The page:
The survival of osteoclasts (top, purple) in mice lacking estrogen receptors (right) leads to loss of bone mass (bottom).


Grandmothers everywhere know well that estrogen deficits lead to osteoporosis. Now, the molecular basis for this debilitating bone loss is finally identified. Estrogen is needed to kill off bone-destroying osteoclasts, show Takashi Nakamura, Shigeaki Kato (University of Tokyo, Japan), and colleagues.

The root cause of osteoporosis has been difficult to pin down, in part because bones are not frail in female mice lacking estrogen receptors. These mice make extra androgen, which builds bone in male mice and might compensate for bone loss in the mutant females.

To avoid the androgen rise, Kato's group knocked out estrogen receptors only in mature osteoclasts, which accumulate in osteoporotic bones. These female mutants developed rickety bones due to losses within the central bone shafts.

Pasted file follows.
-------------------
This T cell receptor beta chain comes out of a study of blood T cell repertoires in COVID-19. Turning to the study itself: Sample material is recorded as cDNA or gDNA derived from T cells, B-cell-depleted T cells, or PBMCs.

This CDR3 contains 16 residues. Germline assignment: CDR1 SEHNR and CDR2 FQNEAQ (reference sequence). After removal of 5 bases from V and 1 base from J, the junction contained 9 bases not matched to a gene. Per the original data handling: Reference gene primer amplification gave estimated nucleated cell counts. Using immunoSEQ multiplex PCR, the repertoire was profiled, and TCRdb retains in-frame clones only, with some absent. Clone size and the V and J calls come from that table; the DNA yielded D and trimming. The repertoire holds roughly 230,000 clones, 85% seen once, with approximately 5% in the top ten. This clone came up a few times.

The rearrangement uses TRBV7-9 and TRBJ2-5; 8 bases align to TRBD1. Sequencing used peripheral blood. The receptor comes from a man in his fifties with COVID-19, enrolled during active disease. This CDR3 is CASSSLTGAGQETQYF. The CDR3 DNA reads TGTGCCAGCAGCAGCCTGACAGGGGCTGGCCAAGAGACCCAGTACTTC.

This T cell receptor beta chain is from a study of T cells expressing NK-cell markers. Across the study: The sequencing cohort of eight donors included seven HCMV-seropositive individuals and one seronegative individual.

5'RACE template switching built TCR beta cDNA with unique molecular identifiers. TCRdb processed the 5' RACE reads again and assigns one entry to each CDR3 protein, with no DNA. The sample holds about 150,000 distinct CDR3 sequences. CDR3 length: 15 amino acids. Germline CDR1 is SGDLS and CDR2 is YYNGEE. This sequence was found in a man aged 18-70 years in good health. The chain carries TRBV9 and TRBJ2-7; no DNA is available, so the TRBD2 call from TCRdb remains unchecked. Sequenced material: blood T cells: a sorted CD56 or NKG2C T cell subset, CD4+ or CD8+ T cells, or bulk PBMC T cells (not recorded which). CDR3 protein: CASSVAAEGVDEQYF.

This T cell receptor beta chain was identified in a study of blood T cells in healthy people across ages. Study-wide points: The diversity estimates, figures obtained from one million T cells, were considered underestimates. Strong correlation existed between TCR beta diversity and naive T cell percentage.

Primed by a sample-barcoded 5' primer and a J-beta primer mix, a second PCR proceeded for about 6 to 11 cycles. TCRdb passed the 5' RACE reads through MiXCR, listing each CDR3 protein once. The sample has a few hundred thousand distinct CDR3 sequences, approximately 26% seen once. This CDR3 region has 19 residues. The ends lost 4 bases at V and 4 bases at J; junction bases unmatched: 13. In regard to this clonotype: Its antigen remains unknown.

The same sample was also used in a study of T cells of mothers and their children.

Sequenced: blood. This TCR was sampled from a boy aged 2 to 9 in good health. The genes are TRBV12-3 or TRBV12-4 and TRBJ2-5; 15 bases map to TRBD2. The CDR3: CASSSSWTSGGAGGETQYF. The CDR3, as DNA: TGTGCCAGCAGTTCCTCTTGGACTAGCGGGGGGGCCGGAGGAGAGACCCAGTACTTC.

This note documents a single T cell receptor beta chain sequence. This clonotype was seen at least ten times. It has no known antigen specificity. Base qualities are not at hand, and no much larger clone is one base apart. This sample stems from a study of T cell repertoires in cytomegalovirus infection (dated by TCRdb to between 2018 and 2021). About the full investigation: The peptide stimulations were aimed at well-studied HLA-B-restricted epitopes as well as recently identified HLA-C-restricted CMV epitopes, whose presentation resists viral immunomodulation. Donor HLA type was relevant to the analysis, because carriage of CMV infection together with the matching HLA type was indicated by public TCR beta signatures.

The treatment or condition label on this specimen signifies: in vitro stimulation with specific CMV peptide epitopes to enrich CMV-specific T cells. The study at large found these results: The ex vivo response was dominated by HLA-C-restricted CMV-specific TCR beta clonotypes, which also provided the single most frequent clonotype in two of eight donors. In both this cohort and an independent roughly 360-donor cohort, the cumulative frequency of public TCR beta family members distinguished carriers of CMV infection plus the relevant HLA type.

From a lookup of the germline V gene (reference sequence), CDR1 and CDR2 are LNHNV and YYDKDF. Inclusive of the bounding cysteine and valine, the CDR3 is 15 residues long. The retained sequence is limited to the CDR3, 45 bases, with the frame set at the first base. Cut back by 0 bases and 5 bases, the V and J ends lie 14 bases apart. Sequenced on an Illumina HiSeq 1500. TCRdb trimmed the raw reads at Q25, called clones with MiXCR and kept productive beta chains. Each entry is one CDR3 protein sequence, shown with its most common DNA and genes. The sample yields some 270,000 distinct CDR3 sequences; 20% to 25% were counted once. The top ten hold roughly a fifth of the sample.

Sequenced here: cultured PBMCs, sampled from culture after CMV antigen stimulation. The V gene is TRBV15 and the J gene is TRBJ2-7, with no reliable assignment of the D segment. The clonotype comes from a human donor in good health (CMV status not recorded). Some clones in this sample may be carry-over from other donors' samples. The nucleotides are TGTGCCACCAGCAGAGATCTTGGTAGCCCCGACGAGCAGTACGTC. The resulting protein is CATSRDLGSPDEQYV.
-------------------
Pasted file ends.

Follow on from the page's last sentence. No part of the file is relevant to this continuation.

The authors then isolated osteoclasts to determine why they are so abundant in diseased bone. Microarray analyses revealed that estrogen induced apoptotic proteins, including Fas ligand, that were not induced in the estrogen-blind osteoclasts.

Men who have estrogen receptor mutations develop osteoporosis. But male mice were not affected by the loss of estrogen receptors in osteoclasts. Perhaps the androgen-headed pathway is more dominant in mice than in humans.

Currently, potential drugs to treat osteoporosis are screened through mice whose ovaries have been removed. Screens for the induction of Fas ligand in cultures of estrogen-blind osteoclasts should be much simpler.


Nakamura, T., et al.